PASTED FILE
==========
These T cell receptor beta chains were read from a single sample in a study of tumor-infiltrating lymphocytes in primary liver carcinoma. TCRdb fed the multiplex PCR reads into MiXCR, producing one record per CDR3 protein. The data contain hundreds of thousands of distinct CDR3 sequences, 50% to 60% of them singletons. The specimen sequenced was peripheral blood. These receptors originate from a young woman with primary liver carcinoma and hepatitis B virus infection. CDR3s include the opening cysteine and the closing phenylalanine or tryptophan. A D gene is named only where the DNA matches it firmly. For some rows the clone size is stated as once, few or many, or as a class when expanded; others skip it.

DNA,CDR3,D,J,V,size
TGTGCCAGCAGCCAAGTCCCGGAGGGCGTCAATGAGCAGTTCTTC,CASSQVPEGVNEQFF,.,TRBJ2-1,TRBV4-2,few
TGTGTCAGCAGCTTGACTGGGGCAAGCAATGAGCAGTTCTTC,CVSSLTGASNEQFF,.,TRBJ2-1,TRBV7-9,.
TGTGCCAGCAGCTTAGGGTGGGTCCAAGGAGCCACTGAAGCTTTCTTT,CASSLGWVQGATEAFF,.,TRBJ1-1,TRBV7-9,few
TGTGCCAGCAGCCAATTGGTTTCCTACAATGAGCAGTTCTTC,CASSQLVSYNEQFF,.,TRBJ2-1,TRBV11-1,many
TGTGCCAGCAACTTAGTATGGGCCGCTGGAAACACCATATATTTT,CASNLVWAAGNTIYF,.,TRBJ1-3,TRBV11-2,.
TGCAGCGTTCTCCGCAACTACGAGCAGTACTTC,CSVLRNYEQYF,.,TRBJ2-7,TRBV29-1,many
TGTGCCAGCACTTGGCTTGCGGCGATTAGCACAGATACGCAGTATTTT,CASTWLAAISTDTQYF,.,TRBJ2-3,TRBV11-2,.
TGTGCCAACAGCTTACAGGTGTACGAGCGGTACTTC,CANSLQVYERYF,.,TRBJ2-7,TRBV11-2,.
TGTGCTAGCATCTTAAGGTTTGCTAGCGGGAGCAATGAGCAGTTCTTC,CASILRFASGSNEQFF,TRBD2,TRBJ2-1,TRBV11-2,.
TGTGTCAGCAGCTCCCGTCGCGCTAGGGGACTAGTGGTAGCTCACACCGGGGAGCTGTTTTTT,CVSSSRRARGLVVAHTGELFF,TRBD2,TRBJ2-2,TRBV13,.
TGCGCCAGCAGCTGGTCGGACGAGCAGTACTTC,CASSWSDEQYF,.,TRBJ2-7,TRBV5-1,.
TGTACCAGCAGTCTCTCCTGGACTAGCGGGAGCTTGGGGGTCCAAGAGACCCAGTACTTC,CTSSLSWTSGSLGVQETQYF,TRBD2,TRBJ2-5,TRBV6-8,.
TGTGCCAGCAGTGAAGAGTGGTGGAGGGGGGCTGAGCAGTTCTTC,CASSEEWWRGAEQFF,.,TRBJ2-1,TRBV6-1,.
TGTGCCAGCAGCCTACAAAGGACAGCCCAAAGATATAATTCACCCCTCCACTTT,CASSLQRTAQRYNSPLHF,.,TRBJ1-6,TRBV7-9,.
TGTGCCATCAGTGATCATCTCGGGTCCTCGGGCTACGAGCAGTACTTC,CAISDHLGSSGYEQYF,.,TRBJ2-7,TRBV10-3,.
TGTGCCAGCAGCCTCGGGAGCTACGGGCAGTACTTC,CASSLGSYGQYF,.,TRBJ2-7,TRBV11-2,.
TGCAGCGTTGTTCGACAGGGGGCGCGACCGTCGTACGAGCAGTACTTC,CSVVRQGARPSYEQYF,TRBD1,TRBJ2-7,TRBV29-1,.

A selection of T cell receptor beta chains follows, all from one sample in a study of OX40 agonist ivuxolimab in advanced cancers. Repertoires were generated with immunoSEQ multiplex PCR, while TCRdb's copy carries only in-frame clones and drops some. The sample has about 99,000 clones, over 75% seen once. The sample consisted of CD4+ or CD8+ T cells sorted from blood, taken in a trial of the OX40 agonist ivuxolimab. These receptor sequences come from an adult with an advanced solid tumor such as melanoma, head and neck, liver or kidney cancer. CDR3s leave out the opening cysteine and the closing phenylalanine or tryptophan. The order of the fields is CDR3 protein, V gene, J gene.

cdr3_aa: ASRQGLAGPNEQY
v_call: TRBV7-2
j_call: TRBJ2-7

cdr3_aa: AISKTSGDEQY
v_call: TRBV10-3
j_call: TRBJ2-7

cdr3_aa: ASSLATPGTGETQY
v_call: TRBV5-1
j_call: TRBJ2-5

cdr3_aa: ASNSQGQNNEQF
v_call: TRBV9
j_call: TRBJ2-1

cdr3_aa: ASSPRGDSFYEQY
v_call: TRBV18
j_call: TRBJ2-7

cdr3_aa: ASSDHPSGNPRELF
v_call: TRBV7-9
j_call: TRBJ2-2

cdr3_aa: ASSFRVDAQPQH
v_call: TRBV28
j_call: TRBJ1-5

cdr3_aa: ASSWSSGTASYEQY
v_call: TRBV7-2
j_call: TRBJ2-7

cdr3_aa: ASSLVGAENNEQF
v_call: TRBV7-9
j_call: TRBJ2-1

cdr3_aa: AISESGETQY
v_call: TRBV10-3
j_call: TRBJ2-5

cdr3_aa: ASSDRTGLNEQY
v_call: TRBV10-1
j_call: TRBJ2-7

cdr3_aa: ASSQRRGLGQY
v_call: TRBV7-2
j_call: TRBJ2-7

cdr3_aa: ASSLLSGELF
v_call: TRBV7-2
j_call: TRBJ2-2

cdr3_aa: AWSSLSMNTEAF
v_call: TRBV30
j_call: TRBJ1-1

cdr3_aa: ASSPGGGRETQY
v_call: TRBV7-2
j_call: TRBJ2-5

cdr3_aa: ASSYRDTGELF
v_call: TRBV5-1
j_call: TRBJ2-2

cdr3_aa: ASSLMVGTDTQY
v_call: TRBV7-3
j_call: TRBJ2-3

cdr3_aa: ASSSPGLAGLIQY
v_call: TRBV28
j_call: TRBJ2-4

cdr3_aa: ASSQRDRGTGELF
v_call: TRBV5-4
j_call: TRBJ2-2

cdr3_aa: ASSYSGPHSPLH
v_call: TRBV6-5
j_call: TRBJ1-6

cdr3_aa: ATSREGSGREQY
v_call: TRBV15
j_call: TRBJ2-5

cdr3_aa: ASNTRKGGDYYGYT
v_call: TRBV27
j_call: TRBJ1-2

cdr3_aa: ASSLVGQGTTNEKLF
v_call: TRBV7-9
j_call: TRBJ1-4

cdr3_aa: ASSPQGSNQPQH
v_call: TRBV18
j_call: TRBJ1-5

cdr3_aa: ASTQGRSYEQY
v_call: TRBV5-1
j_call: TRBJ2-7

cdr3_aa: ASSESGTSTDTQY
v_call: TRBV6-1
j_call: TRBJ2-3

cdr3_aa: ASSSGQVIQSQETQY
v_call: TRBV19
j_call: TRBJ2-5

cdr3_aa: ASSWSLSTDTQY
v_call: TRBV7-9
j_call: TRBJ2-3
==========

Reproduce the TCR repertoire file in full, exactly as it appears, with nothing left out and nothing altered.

These T cell receptor beta chains were read from a single sample in a study of tumor-infiltrating lymphocytes in primary liver carcinoma. TCRdb fed the multiplex PCR reads into MiXCR, producing one record per CDR3 protein. The data contain hundreds of thousands of distinct CDR3 sequences, 50% to 60% of them singletons. The specimen sequenced was peripheral blood. These receptors originate from a young woman with primary liver carcinoma and hepatitis B virus infection. CDR3s include the opening cysteine and the closing phenylalanine or tryptophan. A D gene is named only where the DNA matches it firmly. For some rows the clone size is stated as once, few or many, or as a class when expanded; others skip it.

DNA,CDR3,D,J,V,size
TGTGCCAGCAGCCAAGTCCCGGAGGGCGTCAATGAGCAGTTCTTC,CASSQVPEGVNEQFF,.,TRBJ2-1,TRBV4-2,few
TGTGTCAGCAGCTTGACTGGGGCAAGCAATGAGCAGTTCTTC,CVSSLTGASNEQFF,.,TRBJ2-1,TRBV7-9,.
TGTGCCAGCAGCTTAGGGTGGGTCCAAGGAGCCACTGAAGCTTTCTTT,CASSLGWVQGATEAFF,.,TRBJ1-1,TRBV7-9,few
TGTGCCAGCAGCCAATTGGTTTCCTACAATGAGCAGTTCTTC,CASSQLVSYNEQFF,.,TRBJ2-1,TRBV11-1,many
TGTGCCAGCAACTTAGTATGGGCCGCTGGAAACACCATATATTTT,CASNLVWAAGNTIYF,.,TRBJ1-3,TRBV11-2,.
TGCAGCGTTCTCCGCAACTACGAGCAGTACTTC,CSVLRNYEQYF,.,TRBJ2-7,TRBV29-1,many
TGTGCCAGCACTTGGCTTGCGGCGATTAGCACAGATACGCAGTATTTT,CASTWLAAISTDTQYF,.,TRBJ2-3,TRBV11-2,.
TGTGCCAACAGCTTACAGGTGTACGAGCGGTACTTC,CANSLQVYERYF,.,TRBJ2-7,TRBV11-2,.
TGTGCTAGCATCTTAAGGTTTGCTAGCGGGAGCAATGAGCAGTTCTTC,CASILRFASGSNEQFF,TRBD2,TRBJ2-1,TRBV11-2,.
TGTGTCAGCAGCTCCCGTCGCGCTAGGGGACTAGTGGTAGCTCACACCGGGGAGCTGTTTTTT,CVSSSRRARGLVVAHTGELFF,TRBD2,TRBJ2-2,TRBV13,.
TGCGCCAGCAGCTGGTCGGACGAGCAGTACTTC,CASSWSDEQYF,.,TRBJ2-7,TRBV5-1,.
TGTACCAGCAGTCTCTCCTGGACTAGCGGGAGCTTGGGGGTCCAAGAGACCCAGTACTTC,CTSSLSWTSGSLGVQETQYF,TRBD2,TRBJ2-5,TRBV6-8,.
TGTGCCAGCAGTGAAGAGTGGTGGAGGGGGGCTGAGCAGTTCTTC,CASSEEWWRGAEQFF,.,TRBJ2-1,TRBV6-1,.
TGTGCCAGCAGCCTACAAAGGACAGCCCAAAGATATAATTCACCCCTCCACTTT,CASSLQRTAQRYNSPLHF,.,TRBJ1-6,TRBV7-9,.
TGTGCCATCAGTGATCATCTCGGGTCCTCGGGCTACGAGCAGTACTTC,CAISDHLGSSGYEQYF,.,TRBJ2-7,TRBV10-3,.
TGTGCCAGCAGCCTCGGGAGCTACGGGCAGTACTTC,CASSLGSYGQYF,.,TRBJ2-7,TRBV11-2,.
TGCAGCGTTGTTCGACAGGGGGCGCGACCGTCGTACGAGCAGTACTTC,CSVVRQGARPSYEQYF,TRBD1,TRBJ2-7,TRBV29-1,.

A selection of T cell receptor beta chains follows, all from one sample in a study of OX40 agonist ivuxolimab in advanced cancers. Repertoires were generated with immunoSEQ multiplex PCR, while TCRdb's copy carries only in-frame clones and drops some. The sample has about 99,000 clones, over 75% seen once. The sample consisted of CD4+ or CD8+ T cells sorted from blood, taken in a trial of the OX40 agonist ivuxolimab. These receptor sequences come from an adult with an advanced solid tumor such as melanoma, head and neck, liver or kidney cancer. CDR3s leave out the opening cysteine and the closing phenylalanine or tryptophan. The order of the fields is CDR3 protein, V gene, J gene.

cdr3_aa: ASRQGLAGPNEQY
v_call: TRBV7-2
j_call: TRBJ2-7

cdr3_aa: AISKTSGDEQY
v_call: TRBV10-3
j_call: TRBJ2-7

cdr3_aa: ASSLATPGTGETQY
v_call: TRBV5-1
j_call: TRBJ2-5

cdr3_aa: ASNSQGQNNEQF
v_call: TRBV9
j_call: TRBJ2-1

cdr3_aa: ASSPRGDSFYEQY
v_call: TRBV18
j_call: TRBJ2-7

cdr3_aa: ASSDHPSGNPRELF
v_call: TRBV7-9
j_call: TRBJ2-2

cdr3_aa: ASSFRVDAQPQH
v_call: TRBV28
j_call: TRBJ1-5

cdr3_aa: ASSWSSGTASYEQY
v_call: TRBV7-2
j_call: TRBJ2-7

cdr3_aa: ASSLVGAENNEQF
v_call: TRBV7-9
j_call: TRBJ2-1

cdr3_aa: AISESGETQY
v_call: TRBV10-3
j_call: TRBJ2-5

cdr3_aa: ASSDRTGLNEQY
v_call: TRBV10-1
j_call: TRBJ2-7

cdr3_aa: ASSQRRGLGQY
v_call: TRBV7-2
j_call: TRBJ2-7

cdr3_aa: ASSLLSGELF
v_call: TRBV7-2
j_call: TRBJ2-2

cdr3_aa: AWSSLSMNTEAF
v_call: TRBV30
j_call: TRBJ1-1

cdr3_aa: ASSPGGGRETQY
v_call: TRBV7-2
j_call: TRBJ2-5

cdr3_aa: ASSYRDTGELF
v_call: TRBV5-1
j_call: TRBJ2-2

cdr3_aa: ASSLMVGTDTQY
v_call: TRBV7-3
j_call: TRBJ2-3

cdr3_aa: ASSSPGLAGLIQY
v_call: TRBV28
j_call: TRBJ2-4

cdr3_aa: ASSQRDRGTGELF
v_call: TRBV5-4
j_call: TRBJ2-2

cdr3_aa: ASSYSGPHSPLH
v_call: TRBV6-5
j_call: TRBJ1-6

cdr3_aa: ATSREGSGREQY
v_call: TRBV15
j_call: TRBJ2-5

cdr3_aa: ASNTRKGGDYYGYT
v_call: TRBV27
j_call: TRBJ1-2

cdr3_aa: ASSLVGQGTTNEKLF
v_call: TRBV7-9
j_call: TRBJ1-4

cdr3_aa: ASSPQGSNQPQH
v_call: TRBV18
j_call: TRBJ1-5

cdr3_aa: ASTQGRSYEQY
v_call: TRBV5-1
j_call: TRBJ2-7

cdr3_aa: ASSESGTSTDTQY
v_call: TRBV6-1
j_call: TRBJ2-3

cdr3_aa: ASSSGQVIQSQETQY
v_call: TRBV19
j_call: TRBJ2-5

cdr3_aa: ASSWSLSTDTQY
v_call: TRBV7-9
j_call: TRBJ2-3